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‘What will I carry forward?’ A journey through wilderness, dementia, and memory

caption: Left to right: Sheila and Steph Jagger
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1 of 2 Left to right: Sheila and Steph Jagger
Courtesy of Steph Jagger

Alzheimer’s is the most common form of dementia in the United States. In a lethal progression, it kills brain cell connections and the cells themselves. It affects parts of the brain that control thought, memory and language. In 2020, nearly 6 million Americans were diagnosed with it.

When Steph Jagger learned her 67-year-old mother Sheila was suffering from the disease, she searched for something they could do together to buffer the impending descent. She landed on a road trip into the wilds of nature and memory. She tells that story in her new memoir Everything Left to Remember: My Mother, Our Memories, and a Journey Through the Rocky Mountains.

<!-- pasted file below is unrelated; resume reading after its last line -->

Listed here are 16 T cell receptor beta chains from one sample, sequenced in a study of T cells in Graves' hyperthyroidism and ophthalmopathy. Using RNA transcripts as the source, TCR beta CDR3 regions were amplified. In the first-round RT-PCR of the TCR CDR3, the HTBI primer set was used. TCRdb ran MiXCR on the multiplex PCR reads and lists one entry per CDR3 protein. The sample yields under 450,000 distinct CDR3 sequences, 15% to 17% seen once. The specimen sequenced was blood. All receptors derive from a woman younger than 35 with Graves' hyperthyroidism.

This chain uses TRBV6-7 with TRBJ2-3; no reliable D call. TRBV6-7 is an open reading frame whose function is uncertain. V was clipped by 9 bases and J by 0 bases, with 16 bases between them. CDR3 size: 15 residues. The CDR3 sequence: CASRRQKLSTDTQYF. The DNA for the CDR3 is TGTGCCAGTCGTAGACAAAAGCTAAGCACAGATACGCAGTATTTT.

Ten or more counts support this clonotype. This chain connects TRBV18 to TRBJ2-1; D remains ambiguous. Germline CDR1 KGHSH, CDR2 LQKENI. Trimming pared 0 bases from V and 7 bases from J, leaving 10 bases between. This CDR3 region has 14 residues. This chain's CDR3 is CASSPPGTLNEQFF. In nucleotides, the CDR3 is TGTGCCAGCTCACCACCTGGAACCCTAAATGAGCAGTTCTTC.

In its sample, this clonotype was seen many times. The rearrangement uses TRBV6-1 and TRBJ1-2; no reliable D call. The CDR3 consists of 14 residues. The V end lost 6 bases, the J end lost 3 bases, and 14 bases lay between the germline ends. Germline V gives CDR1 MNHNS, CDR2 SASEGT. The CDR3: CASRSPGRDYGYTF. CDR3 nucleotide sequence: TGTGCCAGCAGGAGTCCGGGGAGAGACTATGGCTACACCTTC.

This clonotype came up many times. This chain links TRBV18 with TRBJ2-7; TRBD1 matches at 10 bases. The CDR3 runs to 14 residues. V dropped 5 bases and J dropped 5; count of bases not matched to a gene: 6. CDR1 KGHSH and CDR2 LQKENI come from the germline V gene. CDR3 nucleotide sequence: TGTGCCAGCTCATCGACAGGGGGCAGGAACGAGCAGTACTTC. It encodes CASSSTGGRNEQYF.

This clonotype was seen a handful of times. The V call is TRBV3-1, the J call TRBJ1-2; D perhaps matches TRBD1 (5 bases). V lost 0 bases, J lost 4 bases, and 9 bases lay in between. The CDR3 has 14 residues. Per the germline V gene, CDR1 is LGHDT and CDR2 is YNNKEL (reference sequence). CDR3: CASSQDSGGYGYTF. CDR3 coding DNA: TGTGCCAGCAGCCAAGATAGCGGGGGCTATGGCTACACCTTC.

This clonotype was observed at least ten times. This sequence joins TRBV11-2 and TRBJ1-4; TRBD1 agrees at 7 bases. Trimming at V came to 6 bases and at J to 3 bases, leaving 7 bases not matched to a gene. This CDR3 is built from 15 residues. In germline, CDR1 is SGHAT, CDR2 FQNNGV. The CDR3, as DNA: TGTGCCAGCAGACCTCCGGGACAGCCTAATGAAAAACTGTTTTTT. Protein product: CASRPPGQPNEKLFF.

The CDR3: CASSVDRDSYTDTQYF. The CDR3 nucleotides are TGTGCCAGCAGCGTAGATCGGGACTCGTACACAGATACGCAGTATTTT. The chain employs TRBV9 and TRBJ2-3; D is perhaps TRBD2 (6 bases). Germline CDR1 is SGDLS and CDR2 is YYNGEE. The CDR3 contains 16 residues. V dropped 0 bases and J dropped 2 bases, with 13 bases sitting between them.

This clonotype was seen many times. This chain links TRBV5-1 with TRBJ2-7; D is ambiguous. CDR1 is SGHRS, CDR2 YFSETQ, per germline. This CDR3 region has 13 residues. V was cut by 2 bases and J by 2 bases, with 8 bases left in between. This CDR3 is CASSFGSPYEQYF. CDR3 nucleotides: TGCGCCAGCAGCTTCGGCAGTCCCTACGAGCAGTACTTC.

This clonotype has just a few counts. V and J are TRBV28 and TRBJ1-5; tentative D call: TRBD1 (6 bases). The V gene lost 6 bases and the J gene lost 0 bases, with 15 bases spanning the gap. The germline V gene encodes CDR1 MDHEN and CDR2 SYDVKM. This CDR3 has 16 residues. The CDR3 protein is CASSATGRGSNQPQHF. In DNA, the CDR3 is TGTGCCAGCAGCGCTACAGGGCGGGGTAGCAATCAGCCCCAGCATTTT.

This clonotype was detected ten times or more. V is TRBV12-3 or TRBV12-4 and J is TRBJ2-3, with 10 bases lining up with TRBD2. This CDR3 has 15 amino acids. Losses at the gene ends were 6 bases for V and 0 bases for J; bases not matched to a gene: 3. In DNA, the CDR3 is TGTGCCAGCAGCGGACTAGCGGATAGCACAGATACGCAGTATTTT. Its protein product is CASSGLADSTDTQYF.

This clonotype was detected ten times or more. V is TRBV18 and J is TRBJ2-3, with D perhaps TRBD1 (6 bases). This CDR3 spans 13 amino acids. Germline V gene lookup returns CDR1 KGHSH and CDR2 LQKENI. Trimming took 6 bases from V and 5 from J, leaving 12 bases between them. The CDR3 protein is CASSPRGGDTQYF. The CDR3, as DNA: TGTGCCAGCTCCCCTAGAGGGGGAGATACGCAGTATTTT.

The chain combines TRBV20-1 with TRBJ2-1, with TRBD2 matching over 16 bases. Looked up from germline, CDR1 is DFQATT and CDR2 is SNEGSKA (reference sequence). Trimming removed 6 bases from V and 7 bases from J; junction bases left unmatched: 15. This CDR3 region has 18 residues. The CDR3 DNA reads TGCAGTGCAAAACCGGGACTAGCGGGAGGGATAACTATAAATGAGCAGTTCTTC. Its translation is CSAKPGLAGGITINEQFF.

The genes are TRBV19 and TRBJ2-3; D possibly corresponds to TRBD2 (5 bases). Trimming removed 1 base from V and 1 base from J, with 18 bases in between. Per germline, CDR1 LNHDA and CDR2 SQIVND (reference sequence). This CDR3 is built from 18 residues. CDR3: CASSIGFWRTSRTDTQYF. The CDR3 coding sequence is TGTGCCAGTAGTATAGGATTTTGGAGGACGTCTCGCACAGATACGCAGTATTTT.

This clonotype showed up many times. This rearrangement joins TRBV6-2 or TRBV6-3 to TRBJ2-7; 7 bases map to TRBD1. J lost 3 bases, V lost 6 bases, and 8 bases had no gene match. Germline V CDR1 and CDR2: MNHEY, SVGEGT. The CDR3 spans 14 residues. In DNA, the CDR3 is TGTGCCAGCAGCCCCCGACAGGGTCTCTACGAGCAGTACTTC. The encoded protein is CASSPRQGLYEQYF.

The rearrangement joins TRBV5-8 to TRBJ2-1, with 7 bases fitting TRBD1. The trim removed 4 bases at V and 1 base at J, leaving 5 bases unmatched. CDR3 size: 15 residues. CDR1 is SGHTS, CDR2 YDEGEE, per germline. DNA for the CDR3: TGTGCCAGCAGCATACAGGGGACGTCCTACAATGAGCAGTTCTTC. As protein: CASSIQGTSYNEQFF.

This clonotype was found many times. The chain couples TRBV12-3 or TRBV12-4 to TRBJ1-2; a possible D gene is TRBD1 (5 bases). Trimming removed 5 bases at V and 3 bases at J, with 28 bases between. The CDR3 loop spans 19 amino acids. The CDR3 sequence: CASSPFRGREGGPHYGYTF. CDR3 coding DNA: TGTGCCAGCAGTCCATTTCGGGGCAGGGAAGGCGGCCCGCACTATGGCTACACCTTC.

My biggest fear is the fact that I live inside of a lineage of forgetfulness. I don’t want to forget. I want to remember. This desire is sewn into the fabric of my work, both as a coach and as a writer. -Steph Jagger

Steph Jagger is a former record-setting skier, a coach, and a mentor. She is joined here by writer and editor Joyce Chen, the executive director of Seventh Wave, an arts and literary non-profit. Their conversation touches on questions of self-care and care for others, mothering and wilderness, nature and nurture, inheritance and legacy, grief, and how to channel rage.

Third Place Books Ravenna presented this event on May 2, 2022. Author events manager Spencer Ruchti introduced the conversation.

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